Basic Concepts of Recombinant DNA Technology

In 1973, a group of scientists produced the first organisms with recombinant DNA molecules. Stanley Cohen at

Stanford University and Herbert Boyer at the University of California School of Medicine at San Francisco and their colleagues inserted a piece of DNA from one plasmid into another, creating an entirely new, recombinant DNA molecule. They then introduced the recombinant plasmid into E. coli cells. Within a short time, they used the same methods to stitch together genes from two different types of bacteria, as well as to transfer genes from a frog to a bacterium. They called the hybrid DNA molecules chimeras, after the mythological Chimera, a creature with the head of a lion, the body of a goat, and the tail of a serpent. These experiments ushered in one of the most momentous revolutions in the history of science.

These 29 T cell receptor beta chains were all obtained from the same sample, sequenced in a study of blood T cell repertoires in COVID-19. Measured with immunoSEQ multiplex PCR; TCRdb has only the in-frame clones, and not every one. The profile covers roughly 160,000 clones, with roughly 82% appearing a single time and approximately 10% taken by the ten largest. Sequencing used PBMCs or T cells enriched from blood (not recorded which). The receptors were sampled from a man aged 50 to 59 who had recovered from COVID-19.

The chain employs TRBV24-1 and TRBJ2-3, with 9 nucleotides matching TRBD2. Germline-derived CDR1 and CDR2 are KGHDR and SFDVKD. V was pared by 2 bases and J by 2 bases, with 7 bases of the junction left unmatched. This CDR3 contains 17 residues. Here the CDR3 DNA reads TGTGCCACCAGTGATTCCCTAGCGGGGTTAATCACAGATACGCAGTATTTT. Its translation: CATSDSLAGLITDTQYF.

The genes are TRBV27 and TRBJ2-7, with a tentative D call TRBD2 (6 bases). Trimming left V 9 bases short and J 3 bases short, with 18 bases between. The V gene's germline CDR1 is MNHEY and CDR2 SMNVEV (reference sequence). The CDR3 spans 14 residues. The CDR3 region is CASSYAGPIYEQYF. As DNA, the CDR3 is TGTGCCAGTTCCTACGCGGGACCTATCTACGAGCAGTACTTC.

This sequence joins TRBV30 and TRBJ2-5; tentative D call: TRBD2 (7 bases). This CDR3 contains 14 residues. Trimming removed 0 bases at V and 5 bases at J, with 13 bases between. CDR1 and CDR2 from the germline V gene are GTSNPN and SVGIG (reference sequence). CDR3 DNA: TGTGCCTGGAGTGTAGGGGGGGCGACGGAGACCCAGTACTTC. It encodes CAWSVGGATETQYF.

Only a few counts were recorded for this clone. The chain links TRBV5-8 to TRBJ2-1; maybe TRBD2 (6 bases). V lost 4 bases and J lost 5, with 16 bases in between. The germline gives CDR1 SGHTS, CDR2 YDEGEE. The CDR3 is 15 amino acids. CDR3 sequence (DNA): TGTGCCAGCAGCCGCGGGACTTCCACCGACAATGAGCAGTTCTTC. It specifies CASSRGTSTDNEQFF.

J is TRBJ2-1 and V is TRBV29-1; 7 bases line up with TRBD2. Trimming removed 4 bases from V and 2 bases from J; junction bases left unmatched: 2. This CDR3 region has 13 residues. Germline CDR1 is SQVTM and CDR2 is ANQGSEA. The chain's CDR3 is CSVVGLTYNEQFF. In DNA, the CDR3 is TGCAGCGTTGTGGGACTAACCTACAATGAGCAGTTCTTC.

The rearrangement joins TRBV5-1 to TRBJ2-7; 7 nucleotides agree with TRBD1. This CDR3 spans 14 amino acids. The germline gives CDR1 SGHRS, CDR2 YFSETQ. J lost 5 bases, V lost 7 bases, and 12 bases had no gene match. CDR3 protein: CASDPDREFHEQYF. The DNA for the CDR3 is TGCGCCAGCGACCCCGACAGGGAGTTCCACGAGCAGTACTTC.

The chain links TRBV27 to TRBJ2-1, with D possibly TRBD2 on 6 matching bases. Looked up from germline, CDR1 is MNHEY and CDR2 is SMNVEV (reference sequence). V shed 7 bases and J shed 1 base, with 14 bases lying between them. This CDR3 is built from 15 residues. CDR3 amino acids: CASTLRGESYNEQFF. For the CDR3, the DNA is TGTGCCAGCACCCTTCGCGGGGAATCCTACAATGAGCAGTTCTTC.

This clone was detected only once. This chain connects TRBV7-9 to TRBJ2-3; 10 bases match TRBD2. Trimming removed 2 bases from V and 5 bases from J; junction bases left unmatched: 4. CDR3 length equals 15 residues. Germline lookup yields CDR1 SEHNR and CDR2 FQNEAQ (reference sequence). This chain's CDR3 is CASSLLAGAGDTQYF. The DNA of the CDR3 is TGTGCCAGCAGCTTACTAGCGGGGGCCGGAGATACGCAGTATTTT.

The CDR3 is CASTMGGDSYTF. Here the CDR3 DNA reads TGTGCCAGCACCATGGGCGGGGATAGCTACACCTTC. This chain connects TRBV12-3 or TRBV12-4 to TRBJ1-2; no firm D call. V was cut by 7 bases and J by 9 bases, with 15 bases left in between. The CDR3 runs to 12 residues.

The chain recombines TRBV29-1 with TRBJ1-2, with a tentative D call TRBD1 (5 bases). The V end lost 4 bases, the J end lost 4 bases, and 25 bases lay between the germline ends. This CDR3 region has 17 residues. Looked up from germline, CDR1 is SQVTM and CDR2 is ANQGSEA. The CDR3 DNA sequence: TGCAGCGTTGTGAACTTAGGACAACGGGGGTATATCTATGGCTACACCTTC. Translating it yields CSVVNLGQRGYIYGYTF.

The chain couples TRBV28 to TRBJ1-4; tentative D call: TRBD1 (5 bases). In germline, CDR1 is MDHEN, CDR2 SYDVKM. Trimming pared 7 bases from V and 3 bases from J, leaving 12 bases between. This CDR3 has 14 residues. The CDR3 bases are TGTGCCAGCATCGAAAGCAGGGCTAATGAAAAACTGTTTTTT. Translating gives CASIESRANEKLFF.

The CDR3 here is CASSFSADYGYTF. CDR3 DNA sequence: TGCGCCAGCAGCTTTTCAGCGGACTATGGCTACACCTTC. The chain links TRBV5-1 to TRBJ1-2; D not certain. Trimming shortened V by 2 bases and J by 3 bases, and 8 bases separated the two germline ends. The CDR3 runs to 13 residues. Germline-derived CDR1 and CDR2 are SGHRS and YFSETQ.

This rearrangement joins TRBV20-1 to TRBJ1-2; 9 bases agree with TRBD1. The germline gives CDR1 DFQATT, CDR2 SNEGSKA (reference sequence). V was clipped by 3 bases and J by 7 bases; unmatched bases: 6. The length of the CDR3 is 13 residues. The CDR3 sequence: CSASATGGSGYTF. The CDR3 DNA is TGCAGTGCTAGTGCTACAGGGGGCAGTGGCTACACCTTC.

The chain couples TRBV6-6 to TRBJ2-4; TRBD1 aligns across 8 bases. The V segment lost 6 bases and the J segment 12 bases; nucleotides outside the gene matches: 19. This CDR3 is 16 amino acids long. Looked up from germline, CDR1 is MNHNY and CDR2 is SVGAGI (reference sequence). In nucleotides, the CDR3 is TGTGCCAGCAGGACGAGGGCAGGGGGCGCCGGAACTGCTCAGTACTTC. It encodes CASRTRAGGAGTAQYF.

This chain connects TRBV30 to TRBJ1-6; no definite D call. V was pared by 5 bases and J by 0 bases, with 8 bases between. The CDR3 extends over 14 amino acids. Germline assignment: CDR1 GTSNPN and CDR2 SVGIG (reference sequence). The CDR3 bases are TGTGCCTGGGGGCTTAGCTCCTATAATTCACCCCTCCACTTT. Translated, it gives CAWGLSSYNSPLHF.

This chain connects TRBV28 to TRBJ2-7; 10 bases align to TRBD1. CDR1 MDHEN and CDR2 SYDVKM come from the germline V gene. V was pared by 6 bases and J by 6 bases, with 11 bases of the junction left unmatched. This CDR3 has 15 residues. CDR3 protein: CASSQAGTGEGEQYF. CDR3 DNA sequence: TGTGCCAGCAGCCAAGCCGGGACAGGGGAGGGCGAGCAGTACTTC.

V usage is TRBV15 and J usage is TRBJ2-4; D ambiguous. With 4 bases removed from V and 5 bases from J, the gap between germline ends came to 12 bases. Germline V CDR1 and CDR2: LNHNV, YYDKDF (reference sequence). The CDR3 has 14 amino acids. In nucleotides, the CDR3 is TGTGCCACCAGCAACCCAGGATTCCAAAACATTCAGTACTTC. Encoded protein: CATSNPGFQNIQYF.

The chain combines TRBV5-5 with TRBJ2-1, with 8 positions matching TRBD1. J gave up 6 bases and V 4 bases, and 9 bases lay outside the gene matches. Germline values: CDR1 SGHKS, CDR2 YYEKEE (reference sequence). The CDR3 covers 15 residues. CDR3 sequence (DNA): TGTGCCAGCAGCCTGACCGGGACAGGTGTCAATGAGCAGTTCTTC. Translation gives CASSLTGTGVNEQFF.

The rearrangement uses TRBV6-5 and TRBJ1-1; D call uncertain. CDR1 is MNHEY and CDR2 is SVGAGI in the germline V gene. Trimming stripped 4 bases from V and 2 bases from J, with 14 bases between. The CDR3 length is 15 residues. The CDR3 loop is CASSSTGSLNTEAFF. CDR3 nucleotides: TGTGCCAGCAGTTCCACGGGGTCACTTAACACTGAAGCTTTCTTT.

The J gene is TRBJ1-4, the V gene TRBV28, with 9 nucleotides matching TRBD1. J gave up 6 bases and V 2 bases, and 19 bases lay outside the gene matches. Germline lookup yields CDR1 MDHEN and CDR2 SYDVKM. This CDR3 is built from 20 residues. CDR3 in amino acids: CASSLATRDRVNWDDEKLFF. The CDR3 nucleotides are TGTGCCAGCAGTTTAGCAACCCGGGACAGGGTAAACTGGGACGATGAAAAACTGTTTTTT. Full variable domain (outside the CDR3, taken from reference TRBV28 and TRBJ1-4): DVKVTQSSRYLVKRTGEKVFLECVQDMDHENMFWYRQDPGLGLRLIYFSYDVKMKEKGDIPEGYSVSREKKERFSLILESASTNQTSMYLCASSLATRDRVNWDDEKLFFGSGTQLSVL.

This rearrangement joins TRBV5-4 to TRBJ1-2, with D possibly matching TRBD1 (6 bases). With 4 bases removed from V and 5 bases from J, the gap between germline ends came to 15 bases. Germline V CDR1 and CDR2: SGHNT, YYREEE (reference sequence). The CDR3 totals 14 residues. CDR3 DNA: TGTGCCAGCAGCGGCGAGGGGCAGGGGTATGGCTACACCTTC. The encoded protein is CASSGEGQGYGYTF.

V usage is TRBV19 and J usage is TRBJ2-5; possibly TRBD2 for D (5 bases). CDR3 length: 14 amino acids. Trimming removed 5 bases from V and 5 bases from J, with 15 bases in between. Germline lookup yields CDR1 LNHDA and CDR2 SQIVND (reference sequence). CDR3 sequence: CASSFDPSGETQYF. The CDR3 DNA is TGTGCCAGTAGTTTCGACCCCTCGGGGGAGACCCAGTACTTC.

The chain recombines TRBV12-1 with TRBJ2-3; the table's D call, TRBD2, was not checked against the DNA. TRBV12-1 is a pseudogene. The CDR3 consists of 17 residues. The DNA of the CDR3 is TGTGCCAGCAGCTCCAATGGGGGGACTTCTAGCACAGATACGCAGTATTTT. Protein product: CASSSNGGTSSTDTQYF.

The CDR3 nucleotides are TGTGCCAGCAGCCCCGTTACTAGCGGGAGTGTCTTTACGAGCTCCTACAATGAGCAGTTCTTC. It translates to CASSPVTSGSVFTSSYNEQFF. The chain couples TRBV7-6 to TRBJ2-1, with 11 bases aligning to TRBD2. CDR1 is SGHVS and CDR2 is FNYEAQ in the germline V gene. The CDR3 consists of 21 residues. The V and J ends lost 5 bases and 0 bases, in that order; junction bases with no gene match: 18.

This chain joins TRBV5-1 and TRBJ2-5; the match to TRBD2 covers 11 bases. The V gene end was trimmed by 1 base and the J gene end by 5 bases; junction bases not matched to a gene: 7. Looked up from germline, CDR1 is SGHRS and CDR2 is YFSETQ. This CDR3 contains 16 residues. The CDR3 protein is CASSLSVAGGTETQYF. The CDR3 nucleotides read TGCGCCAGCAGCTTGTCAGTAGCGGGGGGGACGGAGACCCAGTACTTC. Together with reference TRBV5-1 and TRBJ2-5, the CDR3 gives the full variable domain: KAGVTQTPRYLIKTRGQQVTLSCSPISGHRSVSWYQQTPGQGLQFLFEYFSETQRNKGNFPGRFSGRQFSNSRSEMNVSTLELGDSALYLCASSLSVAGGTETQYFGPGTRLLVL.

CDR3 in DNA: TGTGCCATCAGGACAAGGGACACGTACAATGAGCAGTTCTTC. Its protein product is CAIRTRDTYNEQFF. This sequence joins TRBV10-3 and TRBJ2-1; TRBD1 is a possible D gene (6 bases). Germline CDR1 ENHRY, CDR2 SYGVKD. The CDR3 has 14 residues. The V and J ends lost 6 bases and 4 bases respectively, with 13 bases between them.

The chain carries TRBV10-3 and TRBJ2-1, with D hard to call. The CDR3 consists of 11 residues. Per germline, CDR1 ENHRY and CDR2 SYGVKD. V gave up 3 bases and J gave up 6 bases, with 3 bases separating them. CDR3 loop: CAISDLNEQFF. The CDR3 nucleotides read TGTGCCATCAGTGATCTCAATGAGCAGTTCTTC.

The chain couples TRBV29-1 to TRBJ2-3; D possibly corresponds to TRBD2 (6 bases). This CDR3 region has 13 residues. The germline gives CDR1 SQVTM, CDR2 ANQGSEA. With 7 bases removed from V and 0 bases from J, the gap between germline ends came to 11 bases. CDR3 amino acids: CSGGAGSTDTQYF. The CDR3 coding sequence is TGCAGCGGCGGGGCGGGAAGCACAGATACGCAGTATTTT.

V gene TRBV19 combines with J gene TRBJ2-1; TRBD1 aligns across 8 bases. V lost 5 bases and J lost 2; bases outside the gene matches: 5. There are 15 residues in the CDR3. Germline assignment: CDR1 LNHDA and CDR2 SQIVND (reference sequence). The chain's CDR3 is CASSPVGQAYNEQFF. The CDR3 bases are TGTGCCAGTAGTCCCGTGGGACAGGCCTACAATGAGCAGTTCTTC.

Recombinant DNA technology is a set of molecular techniques for locating, isolating, altering, and studying DNA segments. The term recombinant is used because frequently the goal is to combine DNA from two distinct sources. Genes from two different bacteria might be joined, for example, or a human gene might be inserted into a viral chromosome. Commonly called genetic engineering, recombinant DNA technology now encompasses an array of molecular techniques that can be used to analyze, alter, and recombine virtually any DNA sequences.

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